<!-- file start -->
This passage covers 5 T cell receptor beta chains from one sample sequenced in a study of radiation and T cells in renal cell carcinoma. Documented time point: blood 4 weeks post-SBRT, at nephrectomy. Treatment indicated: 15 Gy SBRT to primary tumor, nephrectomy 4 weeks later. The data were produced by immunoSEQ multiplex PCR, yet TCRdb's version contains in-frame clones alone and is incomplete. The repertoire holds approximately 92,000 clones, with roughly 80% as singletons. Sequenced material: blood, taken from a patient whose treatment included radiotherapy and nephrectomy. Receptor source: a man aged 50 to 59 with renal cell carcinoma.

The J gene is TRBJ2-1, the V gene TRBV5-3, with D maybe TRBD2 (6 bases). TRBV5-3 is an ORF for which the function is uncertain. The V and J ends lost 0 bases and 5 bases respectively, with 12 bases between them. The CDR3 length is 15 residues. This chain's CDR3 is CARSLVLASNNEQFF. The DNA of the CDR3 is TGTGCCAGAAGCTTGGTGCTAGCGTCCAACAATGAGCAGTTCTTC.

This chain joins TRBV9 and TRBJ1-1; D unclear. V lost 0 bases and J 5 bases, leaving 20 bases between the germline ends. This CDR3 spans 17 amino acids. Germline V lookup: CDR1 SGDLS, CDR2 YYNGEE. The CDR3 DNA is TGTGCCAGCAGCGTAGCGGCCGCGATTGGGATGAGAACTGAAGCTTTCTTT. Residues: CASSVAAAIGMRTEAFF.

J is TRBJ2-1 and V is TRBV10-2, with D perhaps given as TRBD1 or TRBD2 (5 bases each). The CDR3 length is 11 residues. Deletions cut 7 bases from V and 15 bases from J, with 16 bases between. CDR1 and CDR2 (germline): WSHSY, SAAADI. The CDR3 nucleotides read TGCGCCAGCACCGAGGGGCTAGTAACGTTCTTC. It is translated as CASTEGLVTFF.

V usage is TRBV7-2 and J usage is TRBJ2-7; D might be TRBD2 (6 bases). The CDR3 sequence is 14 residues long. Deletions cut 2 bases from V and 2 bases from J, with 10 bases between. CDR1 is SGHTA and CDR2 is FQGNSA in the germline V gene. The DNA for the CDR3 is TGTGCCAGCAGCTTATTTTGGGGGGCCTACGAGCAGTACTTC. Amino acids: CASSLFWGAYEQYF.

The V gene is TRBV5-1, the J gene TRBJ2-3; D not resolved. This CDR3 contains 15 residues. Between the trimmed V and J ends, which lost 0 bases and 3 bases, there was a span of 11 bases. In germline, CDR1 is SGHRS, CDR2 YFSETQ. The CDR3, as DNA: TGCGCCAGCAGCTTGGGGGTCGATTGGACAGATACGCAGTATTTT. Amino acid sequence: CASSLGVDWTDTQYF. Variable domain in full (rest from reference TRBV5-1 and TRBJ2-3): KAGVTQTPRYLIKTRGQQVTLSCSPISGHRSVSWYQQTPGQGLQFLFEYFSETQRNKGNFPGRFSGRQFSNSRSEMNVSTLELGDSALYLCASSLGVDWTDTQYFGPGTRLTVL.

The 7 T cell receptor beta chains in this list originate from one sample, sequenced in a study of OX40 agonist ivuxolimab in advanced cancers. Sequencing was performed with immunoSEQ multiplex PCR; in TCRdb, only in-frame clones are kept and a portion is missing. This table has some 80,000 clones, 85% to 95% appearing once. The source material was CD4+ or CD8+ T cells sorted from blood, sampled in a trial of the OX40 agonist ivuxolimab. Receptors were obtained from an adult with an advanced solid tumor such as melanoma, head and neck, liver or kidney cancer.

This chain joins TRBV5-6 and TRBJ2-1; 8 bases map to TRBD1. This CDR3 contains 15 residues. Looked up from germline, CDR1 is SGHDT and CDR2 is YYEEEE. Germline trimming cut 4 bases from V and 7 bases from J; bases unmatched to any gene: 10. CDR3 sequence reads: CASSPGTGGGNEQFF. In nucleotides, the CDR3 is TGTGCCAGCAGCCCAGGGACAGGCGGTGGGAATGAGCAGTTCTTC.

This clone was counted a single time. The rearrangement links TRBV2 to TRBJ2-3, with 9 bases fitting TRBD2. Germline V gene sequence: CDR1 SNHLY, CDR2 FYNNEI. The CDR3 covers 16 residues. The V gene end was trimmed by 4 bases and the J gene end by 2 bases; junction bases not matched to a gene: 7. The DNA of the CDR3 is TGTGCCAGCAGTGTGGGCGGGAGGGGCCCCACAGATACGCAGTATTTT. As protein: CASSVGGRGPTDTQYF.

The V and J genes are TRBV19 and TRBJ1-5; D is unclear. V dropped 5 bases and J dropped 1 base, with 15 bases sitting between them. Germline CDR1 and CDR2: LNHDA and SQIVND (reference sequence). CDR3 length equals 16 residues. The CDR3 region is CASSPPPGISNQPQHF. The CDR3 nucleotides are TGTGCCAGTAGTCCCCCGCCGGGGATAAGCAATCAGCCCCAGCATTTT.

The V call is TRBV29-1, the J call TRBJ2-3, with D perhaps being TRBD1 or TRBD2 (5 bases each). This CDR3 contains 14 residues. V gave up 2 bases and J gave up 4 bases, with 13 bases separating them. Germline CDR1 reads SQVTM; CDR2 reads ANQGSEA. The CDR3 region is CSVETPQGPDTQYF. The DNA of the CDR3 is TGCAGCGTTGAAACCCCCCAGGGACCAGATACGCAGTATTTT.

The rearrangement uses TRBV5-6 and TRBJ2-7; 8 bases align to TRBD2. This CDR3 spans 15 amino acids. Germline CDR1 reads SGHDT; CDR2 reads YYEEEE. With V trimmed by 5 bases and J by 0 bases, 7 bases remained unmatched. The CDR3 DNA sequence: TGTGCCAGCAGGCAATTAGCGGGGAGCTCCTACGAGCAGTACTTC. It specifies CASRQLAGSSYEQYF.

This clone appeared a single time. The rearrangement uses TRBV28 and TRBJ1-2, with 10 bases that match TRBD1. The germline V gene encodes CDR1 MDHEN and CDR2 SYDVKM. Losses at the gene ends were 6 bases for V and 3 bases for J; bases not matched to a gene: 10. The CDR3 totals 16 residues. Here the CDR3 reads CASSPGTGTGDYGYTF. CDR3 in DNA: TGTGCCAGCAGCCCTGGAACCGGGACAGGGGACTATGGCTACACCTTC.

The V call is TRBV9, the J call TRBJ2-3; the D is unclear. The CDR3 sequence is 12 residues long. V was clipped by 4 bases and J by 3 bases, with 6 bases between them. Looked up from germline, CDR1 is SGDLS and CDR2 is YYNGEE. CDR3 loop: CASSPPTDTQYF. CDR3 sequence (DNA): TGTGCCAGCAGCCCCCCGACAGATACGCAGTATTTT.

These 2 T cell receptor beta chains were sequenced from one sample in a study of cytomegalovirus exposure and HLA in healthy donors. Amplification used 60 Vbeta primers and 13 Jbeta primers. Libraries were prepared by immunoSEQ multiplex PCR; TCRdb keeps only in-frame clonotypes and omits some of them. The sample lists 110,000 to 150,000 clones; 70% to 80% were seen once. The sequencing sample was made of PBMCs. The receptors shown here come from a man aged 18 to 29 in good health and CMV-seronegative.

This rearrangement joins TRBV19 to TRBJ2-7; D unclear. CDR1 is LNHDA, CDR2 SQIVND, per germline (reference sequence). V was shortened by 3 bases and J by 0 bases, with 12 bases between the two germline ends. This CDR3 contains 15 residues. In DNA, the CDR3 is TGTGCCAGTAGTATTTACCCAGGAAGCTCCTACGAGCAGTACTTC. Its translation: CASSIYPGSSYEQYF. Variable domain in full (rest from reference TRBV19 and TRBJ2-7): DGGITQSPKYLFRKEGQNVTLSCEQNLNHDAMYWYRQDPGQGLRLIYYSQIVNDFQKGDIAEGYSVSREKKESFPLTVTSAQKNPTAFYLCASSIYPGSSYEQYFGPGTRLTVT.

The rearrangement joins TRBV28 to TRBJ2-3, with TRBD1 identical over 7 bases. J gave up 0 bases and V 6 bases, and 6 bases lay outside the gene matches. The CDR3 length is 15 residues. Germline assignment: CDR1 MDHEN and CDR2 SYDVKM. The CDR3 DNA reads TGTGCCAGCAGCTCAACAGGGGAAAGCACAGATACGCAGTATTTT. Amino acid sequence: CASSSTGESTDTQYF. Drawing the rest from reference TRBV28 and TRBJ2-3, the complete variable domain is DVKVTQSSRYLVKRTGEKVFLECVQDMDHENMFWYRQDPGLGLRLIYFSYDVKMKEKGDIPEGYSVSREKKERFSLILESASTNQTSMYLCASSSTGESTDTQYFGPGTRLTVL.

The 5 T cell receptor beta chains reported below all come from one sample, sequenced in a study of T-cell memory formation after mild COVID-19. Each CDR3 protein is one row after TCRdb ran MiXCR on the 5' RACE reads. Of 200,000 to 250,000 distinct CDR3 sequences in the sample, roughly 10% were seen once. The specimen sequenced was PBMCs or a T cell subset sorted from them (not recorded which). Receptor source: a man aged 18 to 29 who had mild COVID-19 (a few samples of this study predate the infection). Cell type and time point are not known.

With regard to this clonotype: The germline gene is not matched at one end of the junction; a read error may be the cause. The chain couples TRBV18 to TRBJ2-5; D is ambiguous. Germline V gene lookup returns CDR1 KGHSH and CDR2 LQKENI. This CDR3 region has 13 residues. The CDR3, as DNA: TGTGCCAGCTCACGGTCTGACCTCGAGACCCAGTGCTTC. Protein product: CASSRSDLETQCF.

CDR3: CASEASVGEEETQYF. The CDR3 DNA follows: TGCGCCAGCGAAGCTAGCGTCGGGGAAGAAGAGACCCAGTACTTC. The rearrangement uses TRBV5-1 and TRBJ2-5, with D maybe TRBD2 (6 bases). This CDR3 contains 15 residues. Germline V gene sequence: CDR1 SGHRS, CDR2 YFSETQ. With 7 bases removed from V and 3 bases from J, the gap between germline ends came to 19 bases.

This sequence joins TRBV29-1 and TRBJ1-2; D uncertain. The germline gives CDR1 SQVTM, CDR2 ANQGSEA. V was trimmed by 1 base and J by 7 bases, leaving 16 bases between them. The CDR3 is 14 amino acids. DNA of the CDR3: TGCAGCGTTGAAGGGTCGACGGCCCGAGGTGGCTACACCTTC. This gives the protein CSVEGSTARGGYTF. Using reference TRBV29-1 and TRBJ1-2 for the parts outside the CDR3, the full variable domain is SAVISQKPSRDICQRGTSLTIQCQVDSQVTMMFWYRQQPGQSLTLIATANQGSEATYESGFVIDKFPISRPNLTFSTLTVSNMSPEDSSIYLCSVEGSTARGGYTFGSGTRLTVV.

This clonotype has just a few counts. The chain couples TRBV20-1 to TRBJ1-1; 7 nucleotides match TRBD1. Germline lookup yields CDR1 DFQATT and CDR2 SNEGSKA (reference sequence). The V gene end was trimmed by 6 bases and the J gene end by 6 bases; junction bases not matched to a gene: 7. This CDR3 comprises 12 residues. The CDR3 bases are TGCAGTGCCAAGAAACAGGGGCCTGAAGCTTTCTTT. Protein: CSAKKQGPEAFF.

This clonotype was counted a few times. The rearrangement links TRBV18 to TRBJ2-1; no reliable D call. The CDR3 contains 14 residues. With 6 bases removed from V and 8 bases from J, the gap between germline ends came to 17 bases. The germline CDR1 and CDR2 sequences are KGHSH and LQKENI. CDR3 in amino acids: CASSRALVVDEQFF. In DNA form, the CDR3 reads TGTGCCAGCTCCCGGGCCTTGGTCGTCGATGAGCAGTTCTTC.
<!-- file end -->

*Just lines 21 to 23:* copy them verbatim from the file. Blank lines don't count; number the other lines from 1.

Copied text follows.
This sequence joins TRBV29-1 and TRBJ1-2; D uncertain. The germline gives CDR1 SQVTM, CDR2 ANQGSEA. V was trimmed by 1 base and J by 7 bases, leaving 16 bases between them. The CDR3 is 14 amino acids. DNA of the CDR3: TGCAGCGTTGAAGGGTCGACGGCCCGAGGTGGCTACACCTTC. This gives the protein CSVEGSTARGGYTF. Using reference TRBV29-1 and TRBJ1-2 for the parts outside the CDR3, the full variable domain is SAVISQKPSRDICQRGTSLTIQCQVDSQVTMMFWYRQQPGQSLTLIATANQGSEATYESGFVIDKFPISRPNLTFSTLTVSNMSPEDSSIYLCSVEGSTARGGYTFGSGTRLTVV.

This clonotype has just a few counts. The chain couples TRBV20-1 to TRBJ1-1; 7 nucleotides match TRBD1. Germline lookup yields CDR1 DFQATT and CDR2 SNEGSKA (reference sequence). The V gene end was trimmed by 6 bases and the J gene end by 6 bases; junction bases not matched to a gene: 7. This CDR3 comprises 12 residues. The CDR3 bases are TGCAGTGCCAAGAAACAGGGGCCTGAAGCTTTCTTT. Protein: CSAKKQGPEAFF.

This clonotype was counted a few times. The rearrangement links TRBV18 to TRBJ2-1; no reliable D call. The CDR3 contains 14 residues. With 6 bases removed from V and 8 bases from J, the gap between germline ends came to 17 bases. The germline CDR1 and CDR2 sequences are KGHSH and LQKENI. CDR3 in amino acids: CASSRALVVDEQFF. In DNA form, the CDR3 reads TGTGCCAGCTCCCGGGCCTTGGTCGTCGATGAGCAGTTCTTC.